Written By: Christy Mobley
I was having an out of body experience. At least I think that’s what you would call it.
Actually it was more like levitating over myself while watching the doctor deliver the news. It was just like you see in the movies, except I wasn’t an actress and this wasn’t a movie. An actress can’t conjure up goosebumps that dot her arms and legs at a moments notice. She can shiver, and do the tears yes, but goosebumps … no way.
The goosebumps were the telltale sign this was me. This was my life, my doctor’s office, my conversation. Funny how your mind can do that—make yourself feel as if you aren’t there and you’re watching the whole thing.
It would have been kind of cool if it weren’t for the crushing news.
I was in the sonogram room five minutes earlier and over-the-top excited. And yeah, okay, a little nervous. Today was my 20 week appointment where I would finally see my baby for the first time.
As the technician rolled the wand across my small baby bump, I sensed something was awry. Sonogram lady didn’t utter a word. There was no chit-chat or smiles. Her blank expression said it all. And the words she didn’t say, I concocted in my mind for her. They really need to teach those people to do a better job at “not” delivering bad news. They’re so obvious when they tell you nothing.
I have to admit, I actually had a gut feeling weeks earlier. Mamas just know these things. My belly didn’t look as big as I thought it should, but I passed it off as having a crazy hormonal imagination and put on a happy face.
After the ultrasound technician was done , I dressed, and a nurse ushered me into my doctors office where the whole “out of body” thing began. In hushed, direct tones Dr. P. told me the sonogram revealed I had very little amniotic fluid in my uterus and the problem was likely renal-a-genesis.
That was Latin to me, but translated it meant, my baby boy had no kidneys.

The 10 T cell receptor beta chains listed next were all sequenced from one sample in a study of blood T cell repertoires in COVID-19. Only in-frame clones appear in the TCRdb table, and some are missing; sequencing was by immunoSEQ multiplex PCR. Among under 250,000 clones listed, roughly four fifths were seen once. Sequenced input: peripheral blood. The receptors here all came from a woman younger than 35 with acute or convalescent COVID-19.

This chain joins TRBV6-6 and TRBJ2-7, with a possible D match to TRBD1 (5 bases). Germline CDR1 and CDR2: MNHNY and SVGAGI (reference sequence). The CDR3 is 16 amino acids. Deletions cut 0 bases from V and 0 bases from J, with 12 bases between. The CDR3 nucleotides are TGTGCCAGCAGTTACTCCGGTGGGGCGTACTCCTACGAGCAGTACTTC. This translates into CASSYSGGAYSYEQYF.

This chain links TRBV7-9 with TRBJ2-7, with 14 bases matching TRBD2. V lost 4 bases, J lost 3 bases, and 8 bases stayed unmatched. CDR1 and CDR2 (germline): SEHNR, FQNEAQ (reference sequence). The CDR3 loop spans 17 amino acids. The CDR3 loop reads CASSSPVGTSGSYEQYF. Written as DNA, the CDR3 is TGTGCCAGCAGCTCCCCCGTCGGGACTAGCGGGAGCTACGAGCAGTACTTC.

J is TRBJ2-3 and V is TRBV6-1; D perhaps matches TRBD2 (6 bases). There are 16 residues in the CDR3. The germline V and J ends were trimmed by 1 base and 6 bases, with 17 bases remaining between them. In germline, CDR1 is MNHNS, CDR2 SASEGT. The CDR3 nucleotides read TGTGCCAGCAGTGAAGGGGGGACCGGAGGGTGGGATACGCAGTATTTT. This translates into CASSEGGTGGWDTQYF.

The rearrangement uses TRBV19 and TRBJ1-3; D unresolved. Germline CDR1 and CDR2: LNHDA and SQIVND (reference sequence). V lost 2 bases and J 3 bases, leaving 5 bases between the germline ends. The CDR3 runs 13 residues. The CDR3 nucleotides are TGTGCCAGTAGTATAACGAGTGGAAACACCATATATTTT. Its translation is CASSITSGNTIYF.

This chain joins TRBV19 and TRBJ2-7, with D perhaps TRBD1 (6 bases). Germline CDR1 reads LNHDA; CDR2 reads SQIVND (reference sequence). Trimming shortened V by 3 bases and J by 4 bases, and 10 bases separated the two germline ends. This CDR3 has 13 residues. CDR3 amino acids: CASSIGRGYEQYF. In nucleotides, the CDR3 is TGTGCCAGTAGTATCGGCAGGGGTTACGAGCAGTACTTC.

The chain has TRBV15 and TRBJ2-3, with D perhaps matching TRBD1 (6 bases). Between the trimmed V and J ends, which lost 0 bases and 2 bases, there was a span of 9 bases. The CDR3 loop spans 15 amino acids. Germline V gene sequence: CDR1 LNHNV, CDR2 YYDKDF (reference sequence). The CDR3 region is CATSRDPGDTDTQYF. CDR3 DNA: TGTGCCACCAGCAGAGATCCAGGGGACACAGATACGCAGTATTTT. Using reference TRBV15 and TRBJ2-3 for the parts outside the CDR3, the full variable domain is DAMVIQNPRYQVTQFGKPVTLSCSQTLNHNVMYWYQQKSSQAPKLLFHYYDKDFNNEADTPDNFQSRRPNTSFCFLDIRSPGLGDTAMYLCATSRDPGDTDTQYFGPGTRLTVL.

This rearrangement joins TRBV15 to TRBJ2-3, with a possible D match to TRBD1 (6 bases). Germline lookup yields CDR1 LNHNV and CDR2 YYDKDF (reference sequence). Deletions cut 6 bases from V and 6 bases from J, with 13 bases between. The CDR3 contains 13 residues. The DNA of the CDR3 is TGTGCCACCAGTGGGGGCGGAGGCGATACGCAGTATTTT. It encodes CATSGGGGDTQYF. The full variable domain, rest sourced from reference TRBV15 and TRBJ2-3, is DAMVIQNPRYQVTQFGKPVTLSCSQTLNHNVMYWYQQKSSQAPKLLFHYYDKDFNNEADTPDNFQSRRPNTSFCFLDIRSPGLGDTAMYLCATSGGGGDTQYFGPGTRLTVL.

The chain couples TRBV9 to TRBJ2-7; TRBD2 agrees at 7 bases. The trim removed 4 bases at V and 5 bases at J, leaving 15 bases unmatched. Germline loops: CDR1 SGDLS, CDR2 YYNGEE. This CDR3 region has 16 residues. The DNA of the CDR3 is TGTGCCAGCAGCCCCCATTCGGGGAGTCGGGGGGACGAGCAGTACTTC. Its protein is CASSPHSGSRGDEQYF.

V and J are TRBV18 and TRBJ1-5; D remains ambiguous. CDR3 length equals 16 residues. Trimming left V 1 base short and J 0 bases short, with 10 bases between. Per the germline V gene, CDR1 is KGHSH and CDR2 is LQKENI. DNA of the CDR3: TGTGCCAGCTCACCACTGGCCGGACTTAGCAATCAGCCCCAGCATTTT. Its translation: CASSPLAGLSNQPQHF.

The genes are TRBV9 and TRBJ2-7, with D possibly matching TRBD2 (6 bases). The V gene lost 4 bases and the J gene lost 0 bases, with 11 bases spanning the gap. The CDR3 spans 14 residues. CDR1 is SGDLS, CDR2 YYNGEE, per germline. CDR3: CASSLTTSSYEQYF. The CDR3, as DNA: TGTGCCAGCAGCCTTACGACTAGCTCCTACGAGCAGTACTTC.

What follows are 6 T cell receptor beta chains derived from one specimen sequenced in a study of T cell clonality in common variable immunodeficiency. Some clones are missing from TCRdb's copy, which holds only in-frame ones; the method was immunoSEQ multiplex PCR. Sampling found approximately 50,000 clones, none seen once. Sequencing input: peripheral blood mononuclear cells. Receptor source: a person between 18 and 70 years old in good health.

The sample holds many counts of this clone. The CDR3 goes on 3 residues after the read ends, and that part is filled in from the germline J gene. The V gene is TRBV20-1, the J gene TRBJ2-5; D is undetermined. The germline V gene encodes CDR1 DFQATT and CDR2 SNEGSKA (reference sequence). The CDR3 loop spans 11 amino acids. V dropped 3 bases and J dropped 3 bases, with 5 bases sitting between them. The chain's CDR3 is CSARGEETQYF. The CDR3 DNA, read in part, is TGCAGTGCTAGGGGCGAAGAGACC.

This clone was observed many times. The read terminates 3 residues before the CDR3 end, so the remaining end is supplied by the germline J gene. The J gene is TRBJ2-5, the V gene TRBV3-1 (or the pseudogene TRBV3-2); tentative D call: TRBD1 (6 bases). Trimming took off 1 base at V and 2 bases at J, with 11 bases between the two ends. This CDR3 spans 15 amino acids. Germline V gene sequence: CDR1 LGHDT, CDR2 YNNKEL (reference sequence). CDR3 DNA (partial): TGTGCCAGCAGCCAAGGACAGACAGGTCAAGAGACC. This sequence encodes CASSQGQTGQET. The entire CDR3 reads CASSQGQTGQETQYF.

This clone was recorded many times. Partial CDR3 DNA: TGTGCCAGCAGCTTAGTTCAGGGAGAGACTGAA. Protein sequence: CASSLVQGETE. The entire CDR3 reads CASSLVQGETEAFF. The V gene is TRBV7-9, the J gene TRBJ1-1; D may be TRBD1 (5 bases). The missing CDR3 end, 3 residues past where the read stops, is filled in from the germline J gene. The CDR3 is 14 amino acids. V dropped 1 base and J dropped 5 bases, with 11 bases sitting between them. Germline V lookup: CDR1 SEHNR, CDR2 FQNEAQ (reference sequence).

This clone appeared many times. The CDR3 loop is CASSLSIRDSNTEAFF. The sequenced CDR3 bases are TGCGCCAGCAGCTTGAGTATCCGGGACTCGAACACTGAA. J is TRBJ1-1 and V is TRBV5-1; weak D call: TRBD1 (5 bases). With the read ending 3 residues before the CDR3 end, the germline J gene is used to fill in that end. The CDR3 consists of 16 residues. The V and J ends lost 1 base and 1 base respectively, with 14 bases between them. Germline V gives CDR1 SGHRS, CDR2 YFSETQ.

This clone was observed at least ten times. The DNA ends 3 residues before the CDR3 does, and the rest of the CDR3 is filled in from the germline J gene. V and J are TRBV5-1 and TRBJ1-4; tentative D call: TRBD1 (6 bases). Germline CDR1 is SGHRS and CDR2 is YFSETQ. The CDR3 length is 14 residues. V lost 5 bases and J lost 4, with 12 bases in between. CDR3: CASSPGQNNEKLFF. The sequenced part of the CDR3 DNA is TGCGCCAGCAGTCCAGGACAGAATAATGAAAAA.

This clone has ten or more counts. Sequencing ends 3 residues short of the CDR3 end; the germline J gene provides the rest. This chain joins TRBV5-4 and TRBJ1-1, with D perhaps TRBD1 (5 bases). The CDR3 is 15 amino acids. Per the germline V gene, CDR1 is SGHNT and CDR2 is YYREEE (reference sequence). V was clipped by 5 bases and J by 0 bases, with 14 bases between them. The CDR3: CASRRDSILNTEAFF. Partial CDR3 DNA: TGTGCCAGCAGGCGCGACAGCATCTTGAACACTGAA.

It was a death sentence.
Our baby was born on January 16th.
An interesting term, stillborn. It means “dead at birth,” but to me our little boy was still born. Born to us, his mama and daddy. Born without a breath.
Our first baby bypassed the pain in this life and went straight on to heaven. We held him and kissed him and said our goodbyes.
Family, friends, and neighbors, showered us with love and a lot of really good food.
But the love didn’t stop the grief from coming in waves like the drawing in and out of the tide. Each day I saw a little more sunlight but then without warning I’d get yanked back into a sea of tears. However somewhere in the midst of pain I felt the presence of God’s comfort. A peace that whispered, all would be restored.
Over the months and years that followed I came to understand the real meaning of the verse 2 Corinthians 1:3, where it says our God is “…The Father of compassion and the God of all comfort who comforts us in all our troubles, so we can comfort those in any trouble with the comfort we ourselves receive from God.”
I couldn’t give breath to the baby I lost but through the experience of his death, God uniquely equipped me to breathe live-giving hope into other mamas. Mamas who suffered the heartache of encephalic births, miscarriages, ectopic pregnancies, stillbirths, down syndrome births, all sorts of high risk pregnancies and fetal anomalies. Opportunities to love on those hurting, popped up all over.
Every time I gave out a dose of hope I received back a heap of healing. A circle of comfort within the fellowship of suffering. A plan of restoration only God could arrange.
We went on to have more children. Our last son, Aaron, was born on January 16th, the very day we lost our first son. The morning we brought Aaron home I noticed the calendar date and I felt God smile. There was no coincidence here.
By no means do either my husband or I feel our third son was a replacement for our first but rather a “God wink”. An assurance to us of His great and unfathomable love. A gift of hope.
Dear friend, have you suffered a loss? If you have, know that God feels your hurt and holds your tears.
“You have collected my tears in a bottle. You have recorded each one in your book.” (Psalm 56:8.)
He’s also uniquely equipped you to be a presence of His love for someone else walking a similar path. I pray you will be able to find peace as you bring the comfort of hope into the fellowship of the suffering.
Christy is a wife, mother, mother-in-law, mentor, and a first time grandma! Her passion is to help women find their joy in experiencing God at work in their everyday circumstances.
You can find Christy on her blog Joying in the Journey.